Still an object of the present invention is to produce a number of different embodiments with the same equipment.
At least the primary object of the present invention is realized by a method for manufacturing a rotary tool for chip removing machining having at least one external chip flute that extends generally in a longitudinal direction of the tool, the method comprising the steps of:
A) preparing a mixture of a cemented carbide, cermet or ceramics powder and a carrier such as a polymer,
B) placing the mixture in an extruding machine,
C) extruding the mixture in a feed direction through a die forming a diameter of a mixture body,
D) allowing the mixture body to exit the die and travel in contact with at least one cutter which forms a chip flute in an outer periphery of the mixture body by chip-removing machining,
E) displacing the at least one cutter out of contact with the mixture body so that the mixture body is formed with an unfluted shank portion,
F) allowing the mixture body to solidify and form a green body, and
G) sintering the green body.
Below a number of embodiments will be described, reference being made to the accompanying drawings.
The present invention thus relates to a method for manufacturing a rotary tool for chip removing machining, said tool having at least one chip flute that extends in the longitudinal direction of the tool. The tool achieved by the method according to the invention may e.g. constitute a helix drill or an end mill.
In the cavity formed by the die 3 and the sleeve 5, two elastic filaments 7 are provided, said filaments 7 having their right ends in
In the area of the free end of the rotatable sleeve 5, cutters are provided in the shape of two chisels 9. The chisels 9 are stationary while cutting, but are adjustable in the directions of the arrows A to vary their transverse positions relative to the green body that is fed out of the free end of the rotatable sleeve 5.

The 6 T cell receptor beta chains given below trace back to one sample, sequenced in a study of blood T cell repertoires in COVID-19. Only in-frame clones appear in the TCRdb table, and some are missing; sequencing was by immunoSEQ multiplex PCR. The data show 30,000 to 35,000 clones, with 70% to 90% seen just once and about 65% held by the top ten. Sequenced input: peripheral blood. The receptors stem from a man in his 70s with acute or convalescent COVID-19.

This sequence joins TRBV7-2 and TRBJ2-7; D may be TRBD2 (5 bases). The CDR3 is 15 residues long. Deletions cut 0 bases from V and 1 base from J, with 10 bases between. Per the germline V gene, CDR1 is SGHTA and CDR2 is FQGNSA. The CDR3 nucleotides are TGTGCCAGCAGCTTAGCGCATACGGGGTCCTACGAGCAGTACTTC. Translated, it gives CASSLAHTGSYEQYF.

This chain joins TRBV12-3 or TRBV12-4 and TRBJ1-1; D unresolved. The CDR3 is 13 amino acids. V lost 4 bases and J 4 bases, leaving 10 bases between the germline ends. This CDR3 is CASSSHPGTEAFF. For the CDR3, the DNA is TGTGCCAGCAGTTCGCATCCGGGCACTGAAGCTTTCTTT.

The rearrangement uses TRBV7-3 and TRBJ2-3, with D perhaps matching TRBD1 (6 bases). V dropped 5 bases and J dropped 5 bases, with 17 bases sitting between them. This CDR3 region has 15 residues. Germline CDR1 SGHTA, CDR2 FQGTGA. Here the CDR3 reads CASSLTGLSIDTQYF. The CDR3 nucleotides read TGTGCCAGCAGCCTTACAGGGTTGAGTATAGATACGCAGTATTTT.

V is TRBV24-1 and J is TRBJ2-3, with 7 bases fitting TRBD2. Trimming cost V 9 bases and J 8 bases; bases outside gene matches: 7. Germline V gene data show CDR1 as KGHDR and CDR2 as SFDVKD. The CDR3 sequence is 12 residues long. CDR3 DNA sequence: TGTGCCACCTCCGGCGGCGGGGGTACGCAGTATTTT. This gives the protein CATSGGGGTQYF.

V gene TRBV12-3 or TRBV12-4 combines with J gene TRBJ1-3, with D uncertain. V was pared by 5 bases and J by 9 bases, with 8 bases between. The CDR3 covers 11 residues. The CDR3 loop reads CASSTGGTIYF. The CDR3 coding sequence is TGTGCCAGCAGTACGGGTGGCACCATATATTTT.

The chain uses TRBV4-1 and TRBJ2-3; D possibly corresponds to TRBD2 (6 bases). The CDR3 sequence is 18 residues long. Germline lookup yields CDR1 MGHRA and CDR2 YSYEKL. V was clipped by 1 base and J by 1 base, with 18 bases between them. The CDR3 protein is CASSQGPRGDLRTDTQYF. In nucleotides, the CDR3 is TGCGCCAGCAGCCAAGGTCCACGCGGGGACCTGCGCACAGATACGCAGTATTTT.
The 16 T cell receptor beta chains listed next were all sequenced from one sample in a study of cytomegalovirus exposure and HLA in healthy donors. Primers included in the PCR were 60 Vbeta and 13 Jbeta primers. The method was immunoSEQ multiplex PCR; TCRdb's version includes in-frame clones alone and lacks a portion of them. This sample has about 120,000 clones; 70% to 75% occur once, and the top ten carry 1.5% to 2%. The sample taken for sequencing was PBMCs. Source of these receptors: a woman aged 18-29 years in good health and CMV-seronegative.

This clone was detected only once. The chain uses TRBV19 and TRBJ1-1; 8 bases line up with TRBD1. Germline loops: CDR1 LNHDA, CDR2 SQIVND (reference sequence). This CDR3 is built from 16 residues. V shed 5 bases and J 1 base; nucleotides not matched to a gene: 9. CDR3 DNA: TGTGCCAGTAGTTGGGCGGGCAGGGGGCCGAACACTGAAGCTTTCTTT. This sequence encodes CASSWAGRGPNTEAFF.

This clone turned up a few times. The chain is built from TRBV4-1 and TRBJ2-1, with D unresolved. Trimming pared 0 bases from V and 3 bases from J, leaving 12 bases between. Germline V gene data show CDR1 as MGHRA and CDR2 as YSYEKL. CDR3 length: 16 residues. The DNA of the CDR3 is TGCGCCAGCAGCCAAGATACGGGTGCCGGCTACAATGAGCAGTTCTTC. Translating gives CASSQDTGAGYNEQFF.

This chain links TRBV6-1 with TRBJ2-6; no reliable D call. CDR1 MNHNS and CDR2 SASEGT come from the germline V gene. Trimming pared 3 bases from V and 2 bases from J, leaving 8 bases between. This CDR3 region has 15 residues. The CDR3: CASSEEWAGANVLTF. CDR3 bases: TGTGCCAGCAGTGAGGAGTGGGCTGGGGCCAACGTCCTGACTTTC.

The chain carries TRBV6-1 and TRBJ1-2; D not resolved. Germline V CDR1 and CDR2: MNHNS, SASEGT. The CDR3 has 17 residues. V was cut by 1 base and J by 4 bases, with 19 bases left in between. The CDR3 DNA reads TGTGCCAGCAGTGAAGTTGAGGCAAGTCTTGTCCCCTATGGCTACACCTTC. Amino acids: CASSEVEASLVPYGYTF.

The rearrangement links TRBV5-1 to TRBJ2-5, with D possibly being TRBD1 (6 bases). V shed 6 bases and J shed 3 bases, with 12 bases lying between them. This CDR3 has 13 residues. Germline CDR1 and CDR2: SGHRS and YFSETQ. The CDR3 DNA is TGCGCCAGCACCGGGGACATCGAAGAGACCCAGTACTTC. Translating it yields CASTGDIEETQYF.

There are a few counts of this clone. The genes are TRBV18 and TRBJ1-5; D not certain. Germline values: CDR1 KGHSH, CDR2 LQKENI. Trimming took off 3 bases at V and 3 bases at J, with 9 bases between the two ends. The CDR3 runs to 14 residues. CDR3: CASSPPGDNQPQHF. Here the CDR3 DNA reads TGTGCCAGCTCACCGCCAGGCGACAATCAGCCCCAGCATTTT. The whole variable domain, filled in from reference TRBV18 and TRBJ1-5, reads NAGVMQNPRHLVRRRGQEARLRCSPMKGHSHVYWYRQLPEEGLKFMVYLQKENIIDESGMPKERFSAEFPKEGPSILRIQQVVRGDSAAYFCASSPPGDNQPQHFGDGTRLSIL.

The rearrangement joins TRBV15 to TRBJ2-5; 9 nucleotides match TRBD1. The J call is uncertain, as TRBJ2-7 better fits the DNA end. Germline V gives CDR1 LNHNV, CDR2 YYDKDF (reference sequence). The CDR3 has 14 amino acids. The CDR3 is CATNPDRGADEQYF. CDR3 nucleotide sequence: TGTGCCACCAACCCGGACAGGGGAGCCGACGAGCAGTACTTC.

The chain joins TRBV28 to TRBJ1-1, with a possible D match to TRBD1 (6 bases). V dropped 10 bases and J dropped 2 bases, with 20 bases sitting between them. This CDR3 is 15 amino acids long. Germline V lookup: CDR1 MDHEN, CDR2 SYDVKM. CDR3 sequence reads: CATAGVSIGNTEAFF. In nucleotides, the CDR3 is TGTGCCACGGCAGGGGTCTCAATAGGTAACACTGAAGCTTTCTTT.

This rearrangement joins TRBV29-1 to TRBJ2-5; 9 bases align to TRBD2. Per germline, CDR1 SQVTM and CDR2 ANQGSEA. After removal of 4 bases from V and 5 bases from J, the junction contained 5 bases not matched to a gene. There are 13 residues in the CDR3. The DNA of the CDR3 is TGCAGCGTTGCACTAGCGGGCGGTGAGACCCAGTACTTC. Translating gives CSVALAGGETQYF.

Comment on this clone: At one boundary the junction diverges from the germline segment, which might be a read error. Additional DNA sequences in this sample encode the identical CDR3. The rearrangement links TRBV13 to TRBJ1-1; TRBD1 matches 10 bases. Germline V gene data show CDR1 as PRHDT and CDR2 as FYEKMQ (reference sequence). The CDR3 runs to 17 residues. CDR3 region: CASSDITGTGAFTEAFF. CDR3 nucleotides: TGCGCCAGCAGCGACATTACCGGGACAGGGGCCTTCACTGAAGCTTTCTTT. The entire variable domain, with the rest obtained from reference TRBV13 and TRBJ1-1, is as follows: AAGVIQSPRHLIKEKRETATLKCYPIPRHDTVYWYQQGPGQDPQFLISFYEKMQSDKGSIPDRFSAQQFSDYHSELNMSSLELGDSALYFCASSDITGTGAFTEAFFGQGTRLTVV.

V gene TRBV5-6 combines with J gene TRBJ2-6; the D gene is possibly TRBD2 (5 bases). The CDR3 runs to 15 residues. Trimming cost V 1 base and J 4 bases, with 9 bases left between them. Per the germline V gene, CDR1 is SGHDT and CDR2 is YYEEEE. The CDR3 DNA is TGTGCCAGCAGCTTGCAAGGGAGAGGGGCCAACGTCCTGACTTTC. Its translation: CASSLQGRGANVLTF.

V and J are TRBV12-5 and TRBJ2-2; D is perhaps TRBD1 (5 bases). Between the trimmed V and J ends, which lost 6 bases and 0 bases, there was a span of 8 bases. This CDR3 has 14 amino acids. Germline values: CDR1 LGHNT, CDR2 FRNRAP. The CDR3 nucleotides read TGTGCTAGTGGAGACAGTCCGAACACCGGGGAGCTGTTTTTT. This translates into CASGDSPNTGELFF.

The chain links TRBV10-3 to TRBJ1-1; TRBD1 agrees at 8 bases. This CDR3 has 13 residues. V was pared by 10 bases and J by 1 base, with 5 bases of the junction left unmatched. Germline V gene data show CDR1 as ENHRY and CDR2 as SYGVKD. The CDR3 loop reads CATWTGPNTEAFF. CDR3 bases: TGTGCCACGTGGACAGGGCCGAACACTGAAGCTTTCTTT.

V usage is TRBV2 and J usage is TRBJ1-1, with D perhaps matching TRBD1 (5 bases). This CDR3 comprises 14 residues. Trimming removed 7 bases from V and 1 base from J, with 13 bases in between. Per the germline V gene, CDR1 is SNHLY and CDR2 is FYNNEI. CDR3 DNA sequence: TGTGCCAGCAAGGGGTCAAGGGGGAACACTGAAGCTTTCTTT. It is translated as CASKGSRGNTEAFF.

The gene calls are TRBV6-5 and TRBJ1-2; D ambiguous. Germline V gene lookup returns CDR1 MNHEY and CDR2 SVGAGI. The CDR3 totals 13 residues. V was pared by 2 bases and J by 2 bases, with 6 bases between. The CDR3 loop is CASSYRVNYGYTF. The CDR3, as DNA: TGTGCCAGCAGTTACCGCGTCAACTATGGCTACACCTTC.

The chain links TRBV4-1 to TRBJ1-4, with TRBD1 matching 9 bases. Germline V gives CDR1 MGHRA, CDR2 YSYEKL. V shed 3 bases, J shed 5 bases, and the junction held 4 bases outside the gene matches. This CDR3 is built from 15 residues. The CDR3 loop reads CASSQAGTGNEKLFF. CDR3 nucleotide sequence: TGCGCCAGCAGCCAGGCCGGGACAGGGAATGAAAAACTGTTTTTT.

The preferred method includes the following steps:
A) preparing a mixture of a cemented carbide, cermet or ceramics powder and a carrier, such as a polymer,
B) placing the mixture in the extruding machine schematically shown in
C) extruding the mixture in a feed direction F, see
D) allowing the exiting mixture body to pass in contact with the stationary chisels 9 to form external chip flutes in an outer periphery of the mixture by a chip-removing cutting operation,
E) displacing the chisels 9 transversely outwards so that a non-fluted shank portion is formed on the mixture body as the body continues to be fed,
F) allowing the mixture body to solidify and form a green body, and
G) sintering the green body.
The method as defined above is the most general version of the method. Normally, the chip flutes extend helically in the longitudinal direction of the tool. This means that the sleeve 5 is rotated in order to cause the mixture to rotate when leaving the free end of the sleeve 5. As mentioned above, the rotation of the sleeve 5 is effected by an external variable-speed power source, so that the rotational speed of the sleeve 5 may be varied without varying the axial speed of the mixture. Thus, the pitch of the helical chip flutes may be given different values by regulating the rotational speed of the sleeve 5. Normally, the tool has helical chip flutes with a constant pitch, but may be given different pitch values in different segments, by varying the rotational speed of the sleeve 5 during the flute-cutting operation.
Since the mixture may have different compositions, the susceptibility to rotate may vary. This may also be taken care of by varying the rotational speed of the sleeve 5. Different compositions also shrink differently during sintering. Since the shrinkage affects the pitch due consideration to the difference in shrinkage may also be taken by varying the rotational speed of the sleeve 5.
Normally, a tool manufactured by the method according to the present invention is equipped with internal cooling bores that either extend helically along the longitudinal direction of the tool or rectilinear along the longitudinal direction of the tool. The cooling bores are formed by means of the elastic filaments 7 in the manner disclosed for example in U.S. Pat. No. 5,438,858. When the sleeve 5 is rotated relative to the die 3, the filaments 7 follow the torsion of the rotation, i.e. helical cooling bores are produced. When the sleeve 5 is not rotated, rectilinear cooling bores are produced.